Sherman has a similar experience with limping a few years back. I freaked out and then found it was due to a mat stuck between his paws! As soon as I cut it out he was all better!

  2. Thanks for this post Jen. We have really active Labs and all of them have displayed limps at many times. With our guys it has been mostly overuse injuries, sprains, etc. but if they don’t heal with rest they can certainly be signs of serious ACL injuries or even bone cancer. So, not to be a Debbie Downer, but limps are serious matters.

  3. My guys are great at telling us when it is just a burr. When it has a different cause, it gets much harder to figure out. Wilson definitely has arthritis so some of his limps are stiffness from that. Poor boy has also had a shoulder issue most of his life that flares up now and again. Sadly, Corgis aren’t the best designed dogs and are plagued by limping issues.
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    • I can imagine with their short legs that they have some concerns when it comes to limping.

      Sorry to hear about Wilson’s arthritis, poor little guy. It’s so hard to see them struggling and I always wish I could something more to help them.

  4. Timely post for us as we have Phantom with off and on limping. He has full range of motion in his right front leg, no obvious indication of where it hurts other than somewhere in the shoulder joint. He is probably going to be xrayed to rule out bone cancer but Mom seems to think it is arthritis. Thanks for the tips.

    Woos – Phantom, Ciara, and Lightning
    Phantom, Ciara, and Lightning recently posted…Thursday TalkMy Profile

    • Poor Phantom! Geesh, you can’t catch a break over there! Sending you lots of hugs and I know what you mean about the shoulder arthritis, Sherman has some of that going on too. I’ve ruled out cancer about 50 times :)

  5. As many of us know, a limp can mean something awful. K’s osteosarcoma first showed up as a limp. I now never ever just ignore a limp. I’m all over it, palpating, watching, and worrying. If it doesn’t go away in a few days of rest, we are at the vet, pronto!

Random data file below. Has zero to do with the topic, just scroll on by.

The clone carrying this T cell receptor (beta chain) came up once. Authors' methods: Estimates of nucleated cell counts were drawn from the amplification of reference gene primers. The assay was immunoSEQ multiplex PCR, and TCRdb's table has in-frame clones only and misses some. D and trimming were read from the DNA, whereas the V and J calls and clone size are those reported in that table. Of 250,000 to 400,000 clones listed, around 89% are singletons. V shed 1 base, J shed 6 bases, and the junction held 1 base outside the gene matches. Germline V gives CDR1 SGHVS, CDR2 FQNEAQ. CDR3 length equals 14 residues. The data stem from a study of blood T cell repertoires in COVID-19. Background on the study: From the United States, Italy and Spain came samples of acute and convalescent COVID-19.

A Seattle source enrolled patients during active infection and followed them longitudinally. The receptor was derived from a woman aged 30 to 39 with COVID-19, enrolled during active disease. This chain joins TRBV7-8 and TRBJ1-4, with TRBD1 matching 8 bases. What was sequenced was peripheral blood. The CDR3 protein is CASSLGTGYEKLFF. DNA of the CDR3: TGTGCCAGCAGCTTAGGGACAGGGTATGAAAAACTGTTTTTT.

We had one big alarm when Shyla started limping and had a lump on her bone when we first knew her. Holy moly, what a flashback moment. But, it turned out that she’d somehow fractured her ulna before she came to us… and that was the cause.
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  6. This is a very useful post.

    We learned not to ignore a limp and I’m glad that we went to the vet, because that’s when we learned that two of our dogs have early onset arthritis. Then we went through a period when we were trying to get their joint dosage right. Now they limp slightly if they over do it playing, but we still monitor their activity just in case.
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  7. Is phantom lameness a real thing for giant dog breeds? How about a growing puppy? My brown Newfie has been favoring his front left for almost a week now. It previously happened if he jumped out if the car but trainer recently told me that phantom lameness was a real thing.

  8. About a year we noticed that our dog started to limp after a long walk out in the snow. We took her to the vet immediately and after an x-ray we figured out she had a torn ACL. We discussed the different options with our and decided to opt of surgery and go with the conservative treatment, which was hard!! It meant restricting her activity as much as possible for 8 weeks. No playing, no jumping, it broke our hearts to see her lying on her bed all day but in the end we knew it was for her benefit!

    Our vet also recommended an Ortocanis dog knee brace to help stabilize her knee while the tissue repaired itself, and to keep the area warm with increased blood flow.

    The combination of the two worked for us. It’s been a year now and she’s as active and happy as ever!